Sega’s last attempt at hardware, and arguably their best, was the Dreamcast. Released in 1999 (in Australia at least), and discontinued (in Australia again) in 2002, it just didn’t have the legs to compete with the BEHEMOTH that was PlayStation 2… Sega dropped out of the hardware race to focus on the games themselves – potentially something that worked out for them in the long run, but sad, considering how great the Dreamcast was…
Even given its short lifespan, the Dreamcast still enjoys a cult following – games such as Crazy Taxi, Jet Grind Radio, and Shenmue are considered some of the best titles ever released on a retro console (I said SOME OF, not THE best, so keep your opinion to yourself, people!)… Soul Calibur is such a good conversion it’s considered by many to be the best game released on the Dreamcast. It was really that good, and the quality of the titles is evident from the second you run up the machine.
Beyond that? It was the first machine to have an inbuilt modem, and the first to connect to an online network for gaming (and as such, a precursor to services such as Xbox Live). It had a fairly revolutionary controller for the time, with a very interesting memory card – it was itself a kind of game controller. And if that’s not enough to convince you of how awesome it was, there are STILL some independent developers making games for it (not so many these days, but it is a much-loved machine). I simply HAD to get one. Continue reading
Well… What can you say about Nintendo’s Game Boy that people don’t already know? Nothing, I guess… Released in 1989 (yeah, I know), Game Boy was extremely well recieved. Even though, by today’s standards, it’s big, has a small monochrome LCD screen (which is not backlit, so it was impossible to play unless in perfect lighting conditions), kinda heavy, and took batteries, back then it was the right product at the right price, and it was released at the right time.
Intended to take the wind out of Atari’s sails (Atari also released the Lynx in 1989), Game Boy came with a copy of Tetris, and to this day this version would most likely top most people’s “best version of tetris” lists (generalising, I know). Game Boy became so damned popular that everyone seemed to have one, and this is where Nintendo started their now very common practice of simply updating handhelds from year-to-year as opposed to releasing a completely new system every other year (if you get my drift – and drift I did). It worked in their favour, and while there were no real standout classics on the original system (this is my opinion – I just can’t think of a single game I simply MUST have… suggestions welcome), it sold bucketloads, had a million titles released for it (not quite literally, but close), and the name “Game Boy” even replaced the common vernacular for ‘handheld gaming system’ for many years to come… Continue reading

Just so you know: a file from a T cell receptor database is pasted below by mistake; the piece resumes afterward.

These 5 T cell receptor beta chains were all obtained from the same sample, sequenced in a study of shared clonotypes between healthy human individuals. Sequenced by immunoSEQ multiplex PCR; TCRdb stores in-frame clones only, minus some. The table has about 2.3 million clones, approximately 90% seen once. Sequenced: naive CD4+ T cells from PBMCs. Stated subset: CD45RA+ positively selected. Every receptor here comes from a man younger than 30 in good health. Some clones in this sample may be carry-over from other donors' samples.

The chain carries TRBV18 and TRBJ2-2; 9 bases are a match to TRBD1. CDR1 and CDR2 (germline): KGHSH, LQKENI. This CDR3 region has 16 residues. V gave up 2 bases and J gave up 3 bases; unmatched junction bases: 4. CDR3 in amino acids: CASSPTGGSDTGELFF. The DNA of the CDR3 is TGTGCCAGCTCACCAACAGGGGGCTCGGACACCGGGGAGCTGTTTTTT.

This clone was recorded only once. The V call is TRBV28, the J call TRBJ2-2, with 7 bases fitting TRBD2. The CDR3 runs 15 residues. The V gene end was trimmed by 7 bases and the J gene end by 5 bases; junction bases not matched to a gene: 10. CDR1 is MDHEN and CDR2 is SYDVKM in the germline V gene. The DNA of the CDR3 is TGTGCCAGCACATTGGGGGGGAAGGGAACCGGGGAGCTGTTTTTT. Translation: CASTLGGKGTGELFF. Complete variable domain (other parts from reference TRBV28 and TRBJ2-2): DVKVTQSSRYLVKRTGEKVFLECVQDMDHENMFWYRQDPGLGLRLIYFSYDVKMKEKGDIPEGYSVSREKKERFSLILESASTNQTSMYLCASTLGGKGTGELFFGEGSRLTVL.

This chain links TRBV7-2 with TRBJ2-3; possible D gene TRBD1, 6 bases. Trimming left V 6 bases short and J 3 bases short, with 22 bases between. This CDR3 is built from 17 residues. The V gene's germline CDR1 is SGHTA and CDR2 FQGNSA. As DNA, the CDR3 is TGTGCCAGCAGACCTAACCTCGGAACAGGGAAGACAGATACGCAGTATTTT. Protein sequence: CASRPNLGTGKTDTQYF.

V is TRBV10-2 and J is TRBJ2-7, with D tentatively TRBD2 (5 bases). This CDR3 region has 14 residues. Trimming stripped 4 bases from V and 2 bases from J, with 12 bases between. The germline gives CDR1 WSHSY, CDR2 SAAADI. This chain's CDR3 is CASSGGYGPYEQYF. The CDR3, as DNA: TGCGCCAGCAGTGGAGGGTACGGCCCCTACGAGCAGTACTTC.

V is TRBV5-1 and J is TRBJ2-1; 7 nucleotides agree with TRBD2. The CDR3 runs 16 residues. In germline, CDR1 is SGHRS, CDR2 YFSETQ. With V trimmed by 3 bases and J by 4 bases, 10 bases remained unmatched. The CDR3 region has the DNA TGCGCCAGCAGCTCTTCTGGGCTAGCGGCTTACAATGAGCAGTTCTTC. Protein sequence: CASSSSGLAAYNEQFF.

Back in 1993, Nintendo thought they had a super idea – Virtual Reality. 3D. Gaming. All in a portable device. The problem is, back in 1993, the technology didn’t REALLY exist in such a manner that would be economically and ergonomically viable. So they unleashed the Virtual Boy (such an unfortunate name) onto an unsuspecting – and unwilling – world.
Claimed by some to be the biggest commercial mistake (embarrassment?) in the videogame industry, Nintendo discontinued the Virtual Boy just a year after it’s release, and only 25 games were ever released for it… Sad.
Then again, perhaps not. The Virtual Boy headset is heavy, and comes with a stand to prop it up on a table. From there, you can stick your face in it to play games. The controller plugs in to the bottom of the headset, and actually provides the power, strangely (the system shipped with a battery pack – which used 6 AA batteries! – that clicked into the back of the controller). This lead to an understandably uncomfortable experience (and on top of this, there was apparently a notification built in to the system to instruct gamers to take a break every 15 minutes although I never noticed this myself).
Then there was the actual experience of the games themselves… The system used red LCDs, dual eyepieces, and mirrors to display very simple images in a simple kind of 3D. The effect worked, and I guess Nintendo was likely banking on the success of the Game Boy (which was monotone) as a means to justify the single colour – or perhaps it’s just because the red LCDs were cheapest. Click through to watch a video for a bit of context. Continue reading
Atari’s last foray into the console market was with the Jaguar, a system they aggressively marketed as 64-bit, which generated a whole lot of criticism. To this day there are still people squabbling over whether or not it was a true 64-bit system, but I think there should come a time when it no longer matters. Fifteen years should be well and truly past this time… Anyway, let’s take a look! Continue reading